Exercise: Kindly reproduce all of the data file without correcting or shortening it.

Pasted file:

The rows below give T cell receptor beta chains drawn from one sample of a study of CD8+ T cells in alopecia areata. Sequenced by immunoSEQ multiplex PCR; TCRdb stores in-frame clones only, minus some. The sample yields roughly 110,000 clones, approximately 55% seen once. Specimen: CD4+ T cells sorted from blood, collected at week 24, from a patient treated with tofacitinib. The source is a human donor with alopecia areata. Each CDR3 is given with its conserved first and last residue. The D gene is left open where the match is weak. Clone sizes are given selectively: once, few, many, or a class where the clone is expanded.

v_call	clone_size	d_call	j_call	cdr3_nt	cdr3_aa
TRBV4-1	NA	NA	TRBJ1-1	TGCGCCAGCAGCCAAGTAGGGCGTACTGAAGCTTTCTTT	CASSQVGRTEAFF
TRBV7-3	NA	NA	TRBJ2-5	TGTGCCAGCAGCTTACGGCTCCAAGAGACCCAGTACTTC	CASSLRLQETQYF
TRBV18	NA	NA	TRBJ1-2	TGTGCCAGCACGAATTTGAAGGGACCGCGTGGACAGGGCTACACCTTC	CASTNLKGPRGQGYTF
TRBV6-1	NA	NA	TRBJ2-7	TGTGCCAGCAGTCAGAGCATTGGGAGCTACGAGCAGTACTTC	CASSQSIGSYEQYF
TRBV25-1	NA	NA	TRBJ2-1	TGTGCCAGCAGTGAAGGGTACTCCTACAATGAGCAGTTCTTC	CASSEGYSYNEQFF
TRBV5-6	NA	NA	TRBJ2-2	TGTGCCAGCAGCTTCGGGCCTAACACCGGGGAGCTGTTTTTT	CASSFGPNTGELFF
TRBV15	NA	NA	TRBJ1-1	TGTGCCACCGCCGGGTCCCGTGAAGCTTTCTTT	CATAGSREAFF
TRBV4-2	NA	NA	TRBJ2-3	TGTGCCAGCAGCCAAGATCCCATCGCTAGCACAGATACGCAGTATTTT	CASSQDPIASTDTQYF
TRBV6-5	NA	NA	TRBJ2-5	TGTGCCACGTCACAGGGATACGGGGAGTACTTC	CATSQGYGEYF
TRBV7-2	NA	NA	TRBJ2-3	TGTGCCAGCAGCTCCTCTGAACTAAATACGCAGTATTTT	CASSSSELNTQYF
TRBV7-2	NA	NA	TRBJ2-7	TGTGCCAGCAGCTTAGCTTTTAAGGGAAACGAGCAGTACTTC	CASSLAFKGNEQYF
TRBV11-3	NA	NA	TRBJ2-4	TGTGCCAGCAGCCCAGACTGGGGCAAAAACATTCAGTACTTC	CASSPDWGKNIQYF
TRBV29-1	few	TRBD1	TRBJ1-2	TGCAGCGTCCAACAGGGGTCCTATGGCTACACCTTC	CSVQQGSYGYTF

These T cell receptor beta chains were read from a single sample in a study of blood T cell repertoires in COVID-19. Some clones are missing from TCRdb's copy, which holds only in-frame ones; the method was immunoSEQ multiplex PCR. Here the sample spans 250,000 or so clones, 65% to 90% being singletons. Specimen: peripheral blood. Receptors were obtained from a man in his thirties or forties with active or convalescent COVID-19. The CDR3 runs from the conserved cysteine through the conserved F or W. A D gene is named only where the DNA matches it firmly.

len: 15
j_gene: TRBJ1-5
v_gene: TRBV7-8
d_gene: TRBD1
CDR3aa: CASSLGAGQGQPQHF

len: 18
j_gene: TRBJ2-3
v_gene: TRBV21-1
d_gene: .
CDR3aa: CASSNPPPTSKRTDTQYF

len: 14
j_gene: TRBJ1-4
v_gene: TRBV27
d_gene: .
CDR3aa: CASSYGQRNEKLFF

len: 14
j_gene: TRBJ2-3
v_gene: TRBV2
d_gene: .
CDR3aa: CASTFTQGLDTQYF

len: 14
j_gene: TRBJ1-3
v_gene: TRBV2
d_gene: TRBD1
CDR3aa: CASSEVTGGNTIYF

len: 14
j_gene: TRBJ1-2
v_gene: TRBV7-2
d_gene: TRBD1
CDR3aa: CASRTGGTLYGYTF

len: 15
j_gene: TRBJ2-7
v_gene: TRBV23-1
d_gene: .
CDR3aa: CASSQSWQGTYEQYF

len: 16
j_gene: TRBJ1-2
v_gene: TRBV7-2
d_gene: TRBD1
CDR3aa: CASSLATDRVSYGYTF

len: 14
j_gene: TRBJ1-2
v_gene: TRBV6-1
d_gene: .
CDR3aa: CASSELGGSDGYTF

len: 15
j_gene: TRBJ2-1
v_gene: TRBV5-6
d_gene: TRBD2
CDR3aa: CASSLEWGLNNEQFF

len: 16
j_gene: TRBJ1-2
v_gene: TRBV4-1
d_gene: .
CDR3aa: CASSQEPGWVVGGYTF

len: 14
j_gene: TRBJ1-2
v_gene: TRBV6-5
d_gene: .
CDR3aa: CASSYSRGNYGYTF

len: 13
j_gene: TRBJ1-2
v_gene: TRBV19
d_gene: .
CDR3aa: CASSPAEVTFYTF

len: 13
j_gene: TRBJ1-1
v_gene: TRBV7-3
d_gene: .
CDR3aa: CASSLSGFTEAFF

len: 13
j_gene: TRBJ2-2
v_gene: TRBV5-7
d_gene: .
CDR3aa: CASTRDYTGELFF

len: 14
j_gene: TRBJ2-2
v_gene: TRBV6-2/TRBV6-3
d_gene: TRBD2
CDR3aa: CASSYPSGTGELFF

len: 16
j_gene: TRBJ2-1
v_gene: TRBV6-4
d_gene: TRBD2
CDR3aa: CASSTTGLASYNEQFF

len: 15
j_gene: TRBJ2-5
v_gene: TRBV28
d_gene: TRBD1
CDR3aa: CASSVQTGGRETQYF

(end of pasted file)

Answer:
The rows below give T cell receptor beta chains drawn from one sample of a study of CD8+ T cells in alopecia areata. Sequenced by immunoSEQ multiplex PCR; TCRdb stores in-frame clones only, minus some. The sample yields roughly 110,000 clones, approximately 55% seen once. Specimen: CD4+ T cells sorted from blood, collected at week 24, from a patient treated with tofacitinib. The source is a human donor with alopecia areata. Each CDR3 is given with its conserved first and last residue. The D gene is left open where the match is weak. Clone sizes are given selectively: once, few, many, or a class where the clone is expanded.

v_call	clone_size	d_call	j_call	cdr3_nt	cdr3_aa
TRBV4-1	NA	NA	TRBJ1-1	TGCGCCAGCAGCCAAGTAGGGCGTACTGAAGCTTTCTTT	CASSQVGRTEAFF
TRBV7-3	NA	NA	TRBJ2-5	TGTGCCAGCAGCTTACGGCTCCAAGAGACCCAGTACTTC	CASSLRLQETQYF
TRBV18	NA	NA	TRBJ1-2	TGTGCCAGCACGAATTTGAAGGGACCGCGTGGACAGGGCTACACCTTC	CASTNLKGPRGQGYTF
TRBV6-1	NA	NA	TRBJ2-7	TGTGCCAGCAGTCAGAGCATTGGGAGCTACGAGCAGTACTTC	CASSQSIGSYEQYF
TRBV25-1	NA	NA	TRBJ2-1	TGTGCCAGCAGTGAAGGGTACTCCTACAATGAGCAGTTCTTC	CASSEGYSYNEQFF
TRBV5-6	NA	NA	TRBJ2-2	TGTGCCAGCAGCTTCGGGCCTAACACCGGGGAGCTGTTTTTT	CASSFGPNTGELFF
TRBV15	NA	NA	TRBJ1-1	TGTGCCACCGCCGGGTCCCGTGAAGCTTTCTTT	CATAGSREAFF
TRBV4-2	NA	NA	TRBJ2-3	TGTGCCAGCAGCCAAGATCCCATCGCTAGCACAGATACGCAGTATTTT	CASSQDPIASTDTQYF
TRBV6-5	NA	NA	TRBJ2-5	TGTGCCACGTCACAGGGATACGGGGAGTACTTC	CATSQGYGEYF
TRBV7-2	NA	NA	TRBJ2-3	TGTGCCAGCAGCTCCTCTGAACTAAATACGCAGTATTTT	CASSSSELNTQYF
TRBV7-2	NA	NA	TRBJ2-7	TGTGCCAGCAGCTTAGCTTTTAAGGGAAACGAGCAGTACTTC	CASSLAFKGNEQYF
TRBV11-3	NA	NA	TRBJ2-4	TGTGCCAGCAGCCCAGACTGGGGCAAAAACATTCAGTACTTC	CASSPDWGKNIQYF
TRBV29-1	few	TRBD1	TRBJ1-2	TGCAGCGTCCAACAGGGGTCCTATGGCTACACCTTC	CSVQQGSYGYTF

These T cell receptor beta chains were read from a single sample in a study of blood T cell repertoires in COVID-19. Some clones are missing from TCRdb's copy, which holds only in-frame ones; the method was immunoSEQ multiplex PCR. Here the sample spans 250,000 or so clones, 65% to 90% being singletons. Specimen: peripheral blood. Receptors were obtained from a man in his thirties or forties with active or convalescent COVID-19. The CDR3 runs from the conserved cysteine through the conserved F or W. A D gene is named only where the DNA matches it firmly.

len: 15
j_gene: TRBJ1-5
v_gene: TRBV7-8
d_gene: TRBD1
CDR3aa: CASSLGAGQGQPQHF

len: 18
j_gene: TRBJ2-3
v_gene: TRBV21-1
d_gene: .
CDR3aa: CASSNPPPTSKRTDTQYF

len: 14
j_gene: TRBJ1-4
v_gene: TRBV27
d_gene: .
CDR3aa: CASSYGQRNEKLFF

len: 14
j_gene: TRBJ2-3
v_gene: TRBV2
d_gene: .
CDR3aa: CASTFTQGLDTQYF

len: 14
j_gene: TRBJ1-3
v_gene: TRBV2
d_gene: TRBD1
CDR3aa: CASSEVTGGNTIYF

len: 14
j_gene: TRBJ1-2
v_gene: TRBV7-2
d_gene: TRBD1
CDR3aa: CASRTGGTLYGYTF

len: 15
j_gene: TRBJ2-7
v_gene: TRBV23-1
d_gene: .
CDR3aa: CASSQSWQGTYEQYF

len: 16
j_gene: TRBJ1-2
v_gene: TRBV7-2
d_gene: TRBD1
CDR3aa: CASSLATDRVSYGYTF

len: 14
j_gene: TRBJ1-2
v_gene: TRBV6-1
d_gene: .
CDR3aa: CASSELGGSDGYTF

len: 15
j_gene: TRBJ2-1
v_gene: TRBV5-6
d_gene: TRBD2
CDR3aa: CASSLEWGLNNEQFF

len: 16
j_gene: TRBJ1-2
v_gene: TRBV4-1
d_gene: .
CDR3aa: CASSQEPGWVVGGYTF

len: 14
j_gene: TRBJ1-2
v_gene: TRBV6-5
d_gene: .
CDR3aa: CASSYSRGNYGYTF

len: 13
j_gene: TRBJ1-2
v_gene: TRBV19
d_gene: .
CDR3aa: CASSPAEVTFYTF

len: 13
j_gene: TRBJ1-1
v_gene: TRBV7-3
d_gene: .
CDR3aa: CASSLSGFTEAFF

len: 13
j_gene: TRBJ2-2
v_gene: TRBV5-7
d_gene: .
CDR3aa: CASTRDYTGELFF

len: 14
j_gene: TRBJ2-2
v_gene: TRBV6-2/TRBV6-3
d_gene: TRBD2
CDR3aa: CASSYPSGTGELFF

len: 16
j_gene: TRBJ2-1
v_gene: TRBV6-4
d_gene: TRBD2
CDR3aa: CASSTTGLASYNEQFF

len: 15
j_gene: TRBJ2-5
v_gene: TRBV28
d_gene: TRBD1
CDR3aa: CASSVQTGGRETQYF